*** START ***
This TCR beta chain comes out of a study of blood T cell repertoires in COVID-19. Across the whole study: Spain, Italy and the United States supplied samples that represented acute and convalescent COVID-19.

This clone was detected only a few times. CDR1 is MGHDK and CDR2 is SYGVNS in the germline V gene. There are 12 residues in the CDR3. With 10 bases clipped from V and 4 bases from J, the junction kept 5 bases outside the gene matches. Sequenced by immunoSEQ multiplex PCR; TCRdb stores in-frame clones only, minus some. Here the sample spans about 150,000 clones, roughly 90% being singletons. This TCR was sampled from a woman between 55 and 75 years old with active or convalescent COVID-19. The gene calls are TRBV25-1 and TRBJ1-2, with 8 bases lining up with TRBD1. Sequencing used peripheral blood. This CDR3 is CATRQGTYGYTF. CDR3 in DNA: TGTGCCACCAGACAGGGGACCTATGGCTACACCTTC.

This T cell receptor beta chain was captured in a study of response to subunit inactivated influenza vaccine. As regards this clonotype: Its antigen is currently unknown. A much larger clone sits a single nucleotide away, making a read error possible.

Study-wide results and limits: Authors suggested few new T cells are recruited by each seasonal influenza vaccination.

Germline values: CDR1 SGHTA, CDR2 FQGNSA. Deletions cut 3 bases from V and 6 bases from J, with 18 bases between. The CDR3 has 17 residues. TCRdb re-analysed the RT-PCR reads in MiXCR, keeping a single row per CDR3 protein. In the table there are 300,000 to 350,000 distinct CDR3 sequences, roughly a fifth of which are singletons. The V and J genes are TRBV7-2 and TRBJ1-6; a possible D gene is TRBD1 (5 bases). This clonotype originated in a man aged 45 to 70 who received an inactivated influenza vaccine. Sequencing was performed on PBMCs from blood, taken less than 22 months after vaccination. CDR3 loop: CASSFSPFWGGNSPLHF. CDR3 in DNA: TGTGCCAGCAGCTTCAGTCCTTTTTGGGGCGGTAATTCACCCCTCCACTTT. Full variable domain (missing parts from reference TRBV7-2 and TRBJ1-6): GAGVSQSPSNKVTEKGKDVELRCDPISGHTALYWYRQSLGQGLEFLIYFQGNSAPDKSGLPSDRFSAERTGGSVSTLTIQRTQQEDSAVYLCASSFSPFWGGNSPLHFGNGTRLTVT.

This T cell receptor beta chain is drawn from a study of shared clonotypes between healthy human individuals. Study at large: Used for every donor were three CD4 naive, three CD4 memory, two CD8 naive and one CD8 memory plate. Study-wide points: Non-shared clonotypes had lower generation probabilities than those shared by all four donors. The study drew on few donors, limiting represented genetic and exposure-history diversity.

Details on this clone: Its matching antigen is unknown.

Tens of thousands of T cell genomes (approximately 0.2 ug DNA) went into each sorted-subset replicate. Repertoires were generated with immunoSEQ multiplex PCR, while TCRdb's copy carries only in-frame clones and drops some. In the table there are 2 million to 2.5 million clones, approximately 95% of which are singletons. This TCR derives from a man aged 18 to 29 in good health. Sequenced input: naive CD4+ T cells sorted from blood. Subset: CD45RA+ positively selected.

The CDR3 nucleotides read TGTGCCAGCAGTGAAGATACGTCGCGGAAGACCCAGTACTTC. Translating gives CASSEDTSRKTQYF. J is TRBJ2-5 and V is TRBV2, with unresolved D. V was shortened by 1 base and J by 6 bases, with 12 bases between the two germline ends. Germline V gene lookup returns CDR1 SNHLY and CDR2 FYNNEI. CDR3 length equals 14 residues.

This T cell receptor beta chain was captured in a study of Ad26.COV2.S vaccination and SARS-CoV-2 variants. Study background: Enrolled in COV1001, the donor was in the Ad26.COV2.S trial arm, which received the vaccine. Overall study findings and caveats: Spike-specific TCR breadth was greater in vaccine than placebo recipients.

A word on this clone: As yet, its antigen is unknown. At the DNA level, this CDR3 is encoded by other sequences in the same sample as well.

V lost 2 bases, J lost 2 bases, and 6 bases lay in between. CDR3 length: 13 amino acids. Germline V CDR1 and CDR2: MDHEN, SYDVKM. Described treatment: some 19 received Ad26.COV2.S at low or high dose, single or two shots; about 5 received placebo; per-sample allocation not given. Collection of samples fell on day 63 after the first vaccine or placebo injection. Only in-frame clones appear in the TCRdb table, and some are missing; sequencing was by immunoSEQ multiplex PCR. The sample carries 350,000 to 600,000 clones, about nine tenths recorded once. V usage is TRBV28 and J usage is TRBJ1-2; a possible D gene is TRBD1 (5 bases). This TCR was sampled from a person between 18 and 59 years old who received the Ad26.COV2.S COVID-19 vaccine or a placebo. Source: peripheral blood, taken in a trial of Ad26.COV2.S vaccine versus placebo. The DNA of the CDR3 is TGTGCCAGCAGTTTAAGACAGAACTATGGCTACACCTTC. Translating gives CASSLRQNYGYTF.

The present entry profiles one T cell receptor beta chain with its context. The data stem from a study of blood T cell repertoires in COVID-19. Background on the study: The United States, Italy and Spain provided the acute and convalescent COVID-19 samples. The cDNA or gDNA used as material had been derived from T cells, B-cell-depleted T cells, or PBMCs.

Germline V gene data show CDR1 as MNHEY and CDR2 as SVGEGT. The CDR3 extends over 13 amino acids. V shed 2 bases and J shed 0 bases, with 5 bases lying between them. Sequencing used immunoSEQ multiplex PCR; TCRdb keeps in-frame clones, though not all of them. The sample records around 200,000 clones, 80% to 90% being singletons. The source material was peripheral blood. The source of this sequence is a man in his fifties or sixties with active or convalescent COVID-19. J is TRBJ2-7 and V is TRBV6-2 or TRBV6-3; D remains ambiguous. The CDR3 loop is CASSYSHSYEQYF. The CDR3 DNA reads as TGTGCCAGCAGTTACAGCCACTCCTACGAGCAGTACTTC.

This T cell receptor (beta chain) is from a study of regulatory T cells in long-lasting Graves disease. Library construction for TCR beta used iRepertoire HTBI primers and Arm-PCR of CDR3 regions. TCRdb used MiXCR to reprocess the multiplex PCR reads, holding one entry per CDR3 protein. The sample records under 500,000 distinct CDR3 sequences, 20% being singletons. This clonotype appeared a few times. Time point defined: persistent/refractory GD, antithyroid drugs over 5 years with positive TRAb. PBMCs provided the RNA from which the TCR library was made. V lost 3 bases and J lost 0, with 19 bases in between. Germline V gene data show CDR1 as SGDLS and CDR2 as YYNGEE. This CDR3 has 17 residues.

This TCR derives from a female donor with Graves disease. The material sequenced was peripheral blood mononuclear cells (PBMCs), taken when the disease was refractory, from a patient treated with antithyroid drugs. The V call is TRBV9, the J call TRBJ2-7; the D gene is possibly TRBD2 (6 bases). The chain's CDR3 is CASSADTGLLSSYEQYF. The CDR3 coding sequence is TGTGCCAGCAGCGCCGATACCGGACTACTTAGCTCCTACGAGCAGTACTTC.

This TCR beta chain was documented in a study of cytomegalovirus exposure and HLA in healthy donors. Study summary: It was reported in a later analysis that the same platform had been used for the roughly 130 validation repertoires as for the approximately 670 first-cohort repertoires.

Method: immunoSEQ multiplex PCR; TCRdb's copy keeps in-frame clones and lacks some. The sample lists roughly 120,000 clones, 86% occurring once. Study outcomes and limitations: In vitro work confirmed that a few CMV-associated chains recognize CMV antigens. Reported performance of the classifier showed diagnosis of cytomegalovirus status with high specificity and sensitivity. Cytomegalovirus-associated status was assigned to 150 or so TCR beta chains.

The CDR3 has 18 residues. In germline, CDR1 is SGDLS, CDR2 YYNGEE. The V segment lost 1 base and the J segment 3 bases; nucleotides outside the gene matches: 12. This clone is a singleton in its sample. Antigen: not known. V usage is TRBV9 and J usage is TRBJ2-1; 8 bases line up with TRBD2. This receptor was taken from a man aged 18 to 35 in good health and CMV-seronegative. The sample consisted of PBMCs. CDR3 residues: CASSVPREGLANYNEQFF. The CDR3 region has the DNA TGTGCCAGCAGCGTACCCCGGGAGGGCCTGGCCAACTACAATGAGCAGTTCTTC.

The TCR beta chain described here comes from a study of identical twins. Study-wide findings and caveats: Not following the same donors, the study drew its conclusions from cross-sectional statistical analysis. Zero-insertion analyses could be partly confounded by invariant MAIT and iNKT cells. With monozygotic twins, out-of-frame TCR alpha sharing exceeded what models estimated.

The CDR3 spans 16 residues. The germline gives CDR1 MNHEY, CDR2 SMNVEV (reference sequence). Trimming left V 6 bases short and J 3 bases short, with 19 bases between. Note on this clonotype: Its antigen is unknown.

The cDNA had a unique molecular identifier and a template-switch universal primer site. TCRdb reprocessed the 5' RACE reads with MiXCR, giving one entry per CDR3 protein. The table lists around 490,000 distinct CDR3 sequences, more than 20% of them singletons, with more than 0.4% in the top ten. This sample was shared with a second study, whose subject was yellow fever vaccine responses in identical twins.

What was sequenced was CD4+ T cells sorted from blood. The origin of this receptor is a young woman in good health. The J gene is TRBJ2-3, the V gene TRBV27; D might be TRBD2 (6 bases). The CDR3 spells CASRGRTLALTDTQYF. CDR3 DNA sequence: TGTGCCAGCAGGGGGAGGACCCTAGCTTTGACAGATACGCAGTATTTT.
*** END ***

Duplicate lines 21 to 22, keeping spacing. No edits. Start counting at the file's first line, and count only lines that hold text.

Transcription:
The CDR3 spans 16 residues. The germline gives CDR1 MNHEY, CDR2 SMNVEV (reference sequence). Trimming left V 6 bases short and J 3 bases short, with 19 bases between. Note on this clonotype: Its antigen is unknown.

The cDNA had a unique molecular identifier and a template-switch universal primer site. TCRdb reprocessed the 5' RACE reads with MiXCR, giving one entry per CDR3 protein. The table lists around 490,000 distinct CDR3 sequences, more than 20% of them singletons, with more than 0.4% in the top ten. This sample was shared with a second study, whose subject was yellow fever vaccine responses in identical twins.